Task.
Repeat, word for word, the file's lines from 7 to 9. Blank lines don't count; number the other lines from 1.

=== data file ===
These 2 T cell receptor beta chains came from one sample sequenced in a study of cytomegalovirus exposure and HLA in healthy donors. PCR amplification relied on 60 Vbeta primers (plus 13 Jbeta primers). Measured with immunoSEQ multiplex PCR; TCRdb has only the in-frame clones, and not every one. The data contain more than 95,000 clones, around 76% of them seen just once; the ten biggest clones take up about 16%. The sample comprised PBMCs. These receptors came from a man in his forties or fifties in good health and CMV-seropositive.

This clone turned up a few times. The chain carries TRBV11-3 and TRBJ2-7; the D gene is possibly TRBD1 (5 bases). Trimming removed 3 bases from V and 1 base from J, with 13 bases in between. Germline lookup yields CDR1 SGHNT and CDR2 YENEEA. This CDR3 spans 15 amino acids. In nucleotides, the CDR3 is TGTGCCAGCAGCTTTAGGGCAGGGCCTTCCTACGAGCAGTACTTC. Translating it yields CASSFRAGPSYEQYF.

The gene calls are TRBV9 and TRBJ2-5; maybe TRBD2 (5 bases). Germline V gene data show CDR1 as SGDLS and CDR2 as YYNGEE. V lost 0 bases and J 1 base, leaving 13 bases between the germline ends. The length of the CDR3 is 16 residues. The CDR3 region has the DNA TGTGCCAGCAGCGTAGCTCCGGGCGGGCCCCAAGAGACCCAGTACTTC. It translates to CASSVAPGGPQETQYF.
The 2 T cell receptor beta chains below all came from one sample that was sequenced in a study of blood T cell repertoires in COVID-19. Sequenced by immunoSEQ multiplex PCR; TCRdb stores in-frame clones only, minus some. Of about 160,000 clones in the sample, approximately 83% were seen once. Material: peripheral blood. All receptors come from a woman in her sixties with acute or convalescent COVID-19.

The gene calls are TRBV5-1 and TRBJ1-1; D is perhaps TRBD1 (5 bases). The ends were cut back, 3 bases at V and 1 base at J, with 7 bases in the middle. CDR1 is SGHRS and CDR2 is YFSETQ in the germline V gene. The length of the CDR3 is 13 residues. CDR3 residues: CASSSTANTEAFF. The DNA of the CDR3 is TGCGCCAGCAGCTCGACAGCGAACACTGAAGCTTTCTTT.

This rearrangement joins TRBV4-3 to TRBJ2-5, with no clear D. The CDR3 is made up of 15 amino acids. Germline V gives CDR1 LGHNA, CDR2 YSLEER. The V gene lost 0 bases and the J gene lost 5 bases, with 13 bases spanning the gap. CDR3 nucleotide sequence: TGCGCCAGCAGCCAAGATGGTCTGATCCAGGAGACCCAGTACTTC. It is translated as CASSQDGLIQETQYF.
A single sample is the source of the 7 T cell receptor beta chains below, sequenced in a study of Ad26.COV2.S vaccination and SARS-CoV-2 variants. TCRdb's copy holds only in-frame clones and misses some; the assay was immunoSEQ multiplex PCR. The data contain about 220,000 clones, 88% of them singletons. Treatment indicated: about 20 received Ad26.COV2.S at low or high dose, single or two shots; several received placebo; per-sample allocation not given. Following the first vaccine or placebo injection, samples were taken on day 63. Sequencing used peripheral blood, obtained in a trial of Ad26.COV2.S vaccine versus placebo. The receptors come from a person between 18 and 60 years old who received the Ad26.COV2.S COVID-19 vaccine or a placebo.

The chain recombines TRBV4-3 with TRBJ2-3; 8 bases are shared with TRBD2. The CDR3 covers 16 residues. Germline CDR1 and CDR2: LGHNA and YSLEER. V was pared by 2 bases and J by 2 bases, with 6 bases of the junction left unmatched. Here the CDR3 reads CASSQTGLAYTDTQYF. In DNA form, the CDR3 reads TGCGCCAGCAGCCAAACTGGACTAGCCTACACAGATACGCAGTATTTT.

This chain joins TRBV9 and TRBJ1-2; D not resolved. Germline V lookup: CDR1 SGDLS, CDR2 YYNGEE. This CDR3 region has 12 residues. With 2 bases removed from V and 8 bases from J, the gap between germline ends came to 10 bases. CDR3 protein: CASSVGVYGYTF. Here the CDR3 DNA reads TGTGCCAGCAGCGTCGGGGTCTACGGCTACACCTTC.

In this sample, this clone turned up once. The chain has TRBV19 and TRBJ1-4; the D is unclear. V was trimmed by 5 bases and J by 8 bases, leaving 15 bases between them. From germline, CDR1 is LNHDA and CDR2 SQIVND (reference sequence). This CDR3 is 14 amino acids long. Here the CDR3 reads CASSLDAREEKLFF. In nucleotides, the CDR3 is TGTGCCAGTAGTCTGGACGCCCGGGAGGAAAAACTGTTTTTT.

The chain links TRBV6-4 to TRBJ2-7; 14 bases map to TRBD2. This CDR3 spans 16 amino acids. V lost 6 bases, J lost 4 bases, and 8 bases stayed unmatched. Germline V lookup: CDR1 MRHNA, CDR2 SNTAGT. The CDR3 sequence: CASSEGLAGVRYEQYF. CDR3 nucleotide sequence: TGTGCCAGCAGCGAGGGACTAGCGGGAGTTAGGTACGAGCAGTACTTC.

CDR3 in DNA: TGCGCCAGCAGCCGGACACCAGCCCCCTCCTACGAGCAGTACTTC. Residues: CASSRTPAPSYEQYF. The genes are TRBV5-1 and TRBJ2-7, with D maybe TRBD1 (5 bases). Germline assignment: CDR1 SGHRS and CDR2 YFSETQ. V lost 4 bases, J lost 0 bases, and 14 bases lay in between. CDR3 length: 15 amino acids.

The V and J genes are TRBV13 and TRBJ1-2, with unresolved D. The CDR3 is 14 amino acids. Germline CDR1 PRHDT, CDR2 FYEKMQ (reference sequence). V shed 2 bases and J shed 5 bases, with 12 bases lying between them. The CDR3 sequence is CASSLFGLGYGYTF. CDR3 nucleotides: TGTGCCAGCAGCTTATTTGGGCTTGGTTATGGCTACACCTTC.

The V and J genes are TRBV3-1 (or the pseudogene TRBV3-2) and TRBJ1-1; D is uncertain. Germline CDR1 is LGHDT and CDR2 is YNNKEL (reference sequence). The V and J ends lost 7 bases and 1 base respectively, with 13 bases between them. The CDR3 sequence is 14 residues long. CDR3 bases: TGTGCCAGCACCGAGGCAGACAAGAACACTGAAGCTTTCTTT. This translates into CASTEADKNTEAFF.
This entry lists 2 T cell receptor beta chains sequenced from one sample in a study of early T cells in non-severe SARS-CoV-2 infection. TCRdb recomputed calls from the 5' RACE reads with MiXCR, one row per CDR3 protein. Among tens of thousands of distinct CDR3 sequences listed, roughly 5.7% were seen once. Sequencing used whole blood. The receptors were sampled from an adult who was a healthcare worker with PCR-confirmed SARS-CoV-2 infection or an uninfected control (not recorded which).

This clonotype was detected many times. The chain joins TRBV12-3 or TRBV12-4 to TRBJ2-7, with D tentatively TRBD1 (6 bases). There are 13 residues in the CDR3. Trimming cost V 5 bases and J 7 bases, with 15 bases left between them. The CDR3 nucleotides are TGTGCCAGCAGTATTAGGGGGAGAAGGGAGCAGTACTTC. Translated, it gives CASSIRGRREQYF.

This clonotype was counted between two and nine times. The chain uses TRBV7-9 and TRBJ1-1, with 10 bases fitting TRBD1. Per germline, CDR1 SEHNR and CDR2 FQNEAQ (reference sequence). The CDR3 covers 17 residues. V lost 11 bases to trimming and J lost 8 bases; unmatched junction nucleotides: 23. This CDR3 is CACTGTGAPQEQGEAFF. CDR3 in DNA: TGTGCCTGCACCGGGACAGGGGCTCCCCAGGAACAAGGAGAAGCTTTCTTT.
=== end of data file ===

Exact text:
A single sample is the source of the 7 T cell receptor beta chains below, sequenced in a study of Ad26.COV2.S vaccination and SARS-CoV-2 variants. TCRdb's copy holds only in-frame clones and misses some; the assay was immunoSEQ multiplex PCR. The data contain about 220,000 clones, 88% of them singletons. Treatment indicated: about 20 received Ad26.COV2.S at low or high dose, single or two shots; several received placebo; per-sample allocation not given. Following the first vaccine or placebo injection, samples were taken on day 63. Sequencing used peripheral blood, obtained in a trial of Ad26.COV2.S vaccine versus placebo. The receptors come from a person between 18 and 60 years old who received the Ad26.COV2.S COVID-19 vaccine or a placebo.

The chain recombines TRBV4-3 with TRBJ2-3; 8 bases are shared with TRBD2. The CDR3 covers 16 residues. Germline CDR1 and CDR2: LGHNA and YSLEER. V was pared by 2 bases and J by 2 bases, with 6 bases of the junction left unmatched. Here the CDR3 reads CASSQTGLAYTDTQYF. In DNA form, the CDR3 reads TGCGCCAGCAGCCAAACTGGACTAGCCTACACAGATACGCAGTATTTT.

This chain joins TRBV9 and TRBJ1-2; D not resolved. Germline V lookup: CDR1 SGDLS, CDR2 YYNGEE. This CDR3 region has 12 residues. With 2 bases removed from V and 8 bases from J, the gap between germline ends came to 10 bases. CDR3 protein: CASSVGVYGYTF. Here the CDR3 DNA reads TGTGCCAGCAGCGTCGGGGTCTACGGCTACACCTTC.